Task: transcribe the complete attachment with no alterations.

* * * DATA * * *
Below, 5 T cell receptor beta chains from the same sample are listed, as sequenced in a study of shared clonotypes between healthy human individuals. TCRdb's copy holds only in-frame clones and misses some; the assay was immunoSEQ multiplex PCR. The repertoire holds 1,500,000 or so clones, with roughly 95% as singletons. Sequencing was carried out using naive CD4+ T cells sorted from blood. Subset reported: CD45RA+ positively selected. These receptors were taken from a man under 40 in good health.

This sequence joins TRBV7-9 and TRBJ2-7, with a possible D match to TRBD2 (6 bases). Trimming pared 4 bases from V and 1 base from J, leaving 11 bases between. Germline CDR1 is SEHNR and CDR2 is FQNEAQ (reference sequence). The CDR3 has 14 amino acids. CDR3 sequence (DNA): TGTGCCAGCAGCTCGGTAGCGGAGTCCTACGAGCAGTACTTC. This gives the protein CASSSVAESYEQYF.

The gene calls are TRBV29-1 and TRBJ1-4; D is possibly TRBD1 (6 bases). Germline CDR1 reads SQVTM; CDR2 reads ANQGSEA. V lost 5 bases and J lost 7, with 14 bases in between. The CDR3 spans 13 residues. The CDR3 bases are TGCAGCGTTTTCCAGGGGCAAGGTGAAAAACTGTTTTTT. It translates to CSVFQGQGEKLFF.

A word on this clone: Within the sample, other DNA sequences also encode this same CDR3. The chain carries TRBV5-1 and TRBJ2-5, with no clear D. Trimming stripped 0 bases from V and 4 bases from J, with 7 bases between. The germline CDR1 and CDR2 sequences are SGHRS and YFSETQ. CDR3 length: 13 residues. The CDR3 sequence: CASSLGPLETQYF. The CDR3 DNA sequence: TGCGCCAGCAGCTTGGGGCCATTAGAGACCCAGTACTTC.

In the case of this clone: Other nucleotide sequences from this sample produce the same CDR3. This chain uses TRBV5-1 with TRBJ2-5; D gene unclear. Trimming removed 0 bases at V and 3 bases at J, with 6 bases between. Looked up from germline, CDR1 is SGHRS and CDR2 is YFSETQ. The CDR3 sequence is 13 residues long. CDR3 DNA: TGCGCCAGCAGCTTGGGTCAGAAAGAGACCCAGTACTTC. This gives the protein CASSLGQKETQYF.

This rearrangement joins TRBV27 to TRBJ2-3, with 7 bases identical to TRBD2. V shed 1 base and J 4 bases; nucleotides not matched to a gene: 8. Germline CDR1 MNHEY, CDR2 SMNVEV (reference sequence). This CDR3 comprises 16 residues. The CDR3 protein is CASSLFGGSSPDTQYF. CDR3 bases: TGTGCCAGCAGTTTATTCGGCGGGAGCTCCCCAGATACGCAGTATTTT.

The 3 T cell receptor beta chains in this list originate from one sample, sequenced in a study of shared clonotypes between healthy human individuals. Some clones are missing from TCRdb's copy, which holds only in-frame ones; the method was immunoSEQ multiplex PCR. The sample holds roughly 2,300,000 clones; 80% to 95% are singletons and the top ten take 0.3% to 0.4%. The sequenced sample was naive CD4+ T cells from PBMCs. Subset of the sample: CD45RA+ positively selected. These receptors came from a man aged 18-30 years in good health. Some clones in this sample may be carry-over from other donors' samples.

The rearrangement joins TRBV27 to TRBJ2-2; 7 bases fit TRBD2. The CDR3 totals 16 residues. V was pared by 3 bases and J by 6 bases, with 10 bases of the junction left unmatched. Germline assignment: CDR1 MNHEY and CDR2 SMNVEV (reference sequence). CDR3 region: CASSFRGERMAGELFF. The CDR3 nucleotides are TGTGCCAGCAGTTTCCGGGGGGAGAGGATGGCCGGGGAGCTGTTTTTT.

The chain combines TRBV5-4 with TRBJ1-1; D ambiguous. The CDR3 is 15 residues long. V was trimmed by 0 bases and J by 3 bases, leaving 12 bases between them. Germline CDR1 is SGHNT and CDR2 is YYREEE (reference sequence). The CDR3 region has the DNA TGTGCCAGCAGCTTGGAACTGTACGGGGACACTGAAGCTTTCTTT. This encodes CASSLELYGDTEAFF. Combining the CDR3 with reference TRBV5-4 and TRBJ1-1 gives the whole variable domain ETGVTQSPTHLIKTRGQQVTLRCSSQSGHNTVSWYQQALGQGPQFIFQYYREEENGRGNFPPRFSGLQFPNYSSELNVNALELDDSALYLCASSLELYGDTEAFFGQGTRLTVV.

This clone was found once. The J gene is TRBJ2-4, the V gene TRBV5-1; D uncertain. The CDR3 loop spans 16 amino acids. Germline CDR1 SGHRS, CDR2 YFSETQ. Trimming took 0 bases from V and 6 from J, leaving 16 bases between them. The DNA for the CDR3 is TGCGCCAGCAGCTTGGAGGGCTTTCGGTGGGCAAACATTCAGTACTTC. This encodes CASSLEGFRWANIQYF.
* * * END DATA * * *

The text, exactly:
Below, 5 T cell receptor beta chains from the same sample are listed, as sequenced in a study of shared clonotypes between healthy human individuals. TCRdb's copy holds only in-frame clones and misses some; the assay was immunoSEQ multiplex PCR. The repertoire holds 1,500,000 or so clones, with roughly 95% as singletons. Sequencing was carried out using naive CD4+ T cells sorted from blood. Subset reported: CD45RA+ positively selected. These receptors were taken from a man under 40 in good health.

This sequence joins TRBV7-9 and TRBJ2-7, with a possible D match to TRBD2 (6 bases). Trimming pared 4 bases from V and 1 base from J, leaving 11 bases between. Germline CDR1 is SEHNR and CDR2 is FQNEAQ (reference sequence). The CDR3 has 14 amino acids. CDR3 sequence (DNA): TGTGCCAGCAGCTCGGTAGCGGAGTCCTACGAGCAGTACTTC. This gives the protein CASSSVAESYEQYF.

The gene calls are TRBV29-1 and TRBJ1-4; D is possibly TRBD1 (6 bases). Germline CDR1 reads SQVTM; CDR2 reads ANQGSEA. V lost 5 bases and J lost 7, with 14 bases in between. The CDR3 spans 13 residues. The CDR3 bases are TGCAGCGTTTTCCAGGGGCAAGGTGAAAAACTGTTTTTT. It translates to CSVFQGQGEKLFF.

A word on this clone: Within the sample, other DNA sequences also encode this same CDR3. The chain carries TRBV5-1 and TRBJ2-5, with no clear D. Trimming stripped 0 bases from V and 4 bases from J, with 7 bases between. The germline CDR1 and CDR2 sequences are SGHRS and YFSETQ. CDR3 length: 13 residues. The CDR3 sequence: CASSLGPLETQYF. The CDR3 DNA sequence: TGCGCCAGCAGCTTGGGGCCATTAGAGACCCAGTACTTC.

In the case of this clone: Other nucleotide sequences from this sample produce the same CDR3. This chain uses TRBV5-1 with TRBJ2-5; D gene unclear. Trimming removed 0 bases at V and 3 bases at J, with 6 bases between. Looked up from germline, CDR1 is SGHRS and CDR2 is YFSETQ. The CDR3 sequence is 13 residues long. CDR3 DNA: TGCGCCAGCAGCTTGGGTCAGAAAGAGACCCAGTACTTC. This gives the protein CASSLGQKETQYF.

This rearrangement joins TRBV27 to TRBJ2-3, with 7 bases identical to TRBD2. V shed 1 base and J 4 bases; nucleotides not matched to a gene: 8. Germline CDR1 MNHEY, CDR2 SMNVEV (reference sequence). This CDR3 comprises 16 residues. The CDR3 protein is CASSLFGGSSPDTQYF. CDR3 bases: TGTGCCAGCAGTTTATTCGGCGGGAGCTCCCCAGATACGCAGTATTTT.

The 3 T cell receptor beta chains in this list originate from one sample, sequenced in a study of shared clonotypes between healthy human individuals. Some clones are missing from TCRdb's copy, which holds only in-frame ones; the method was immunoSEQ multiplex PCR. The sample holds roughly 2,300,000 clones; 80% to 95% are singletons and the top ten take 0.3% to 0.4%. The sequenced sample was naive CD4+ T cells from PBMCs. Subset of the sample: CD45RA+ positively selected. These receptors came from a man aged 18-30 years in good health. Some clones in this sample may be carry-over from other donors' samples.

The rearrangement joins TRBV27 to TRBJ2-2; 7 bases fit TRBD2. The CDR3 totals 16 residues. V was pared by 3 bases and J by 6 bases, with 10 bases of the junction left unmatched. Germline assignment: CDR1 MNHEY and CDR2 SMNVEV (reference sequence). CDR3 region: CASSFRGERMAGELFF. The CDR3 nucleotides are TGTGCCAGCAGTTTCCGGGGGGAGAGGATGGCCGGGGAGCTGTTTTTT.

The chain combines TRBV5-4 with TRBJ1-1; D ambiguous. The CDR3 is 15 residues long. V was trimmed by 0 bases and J by 3 bases, leaving 12 bases between them. Germline CDR1 is SGHNT and CDR2 is YYREEE (reference sequence). The CDR3 region has the DNA TGTGCCAGCAGCTTGGAACTGTACGGGGACACTGAAGCTTTCTTT. This encodes CASSLELYGDTEAFF. Combining the CDR3 with reference TRBV5-4 and TRBJ1-1 gives the whole variable domain ETGVTQSPTHLIKTRGQQVTLRCSSQSGHNTVSWYQQALGQGPQFIFQYYREEENGRGNFPPRFSGLQFPNYSSELNVNALELDDSALYLCASSLELYGDTEAFFGQGTRLTVV.

This clone was found once. The J gene is TRBJ2-4, the V gene TRBV5-1; D uncertain. The CDR3 loop spans 16 amino acids. Germline CDR1 SGHRS, CDR2 YFSETQ. Trimming took 0 bases from V and 6 from J, leaving 16 bases between them. The DNA for the CDR3 is TGCGCCAGCAGCTTGGAGGGCTTTCGGTGGGCAAACATTCAGTACTTC. This encodes CASSLEGFRWANIQYF.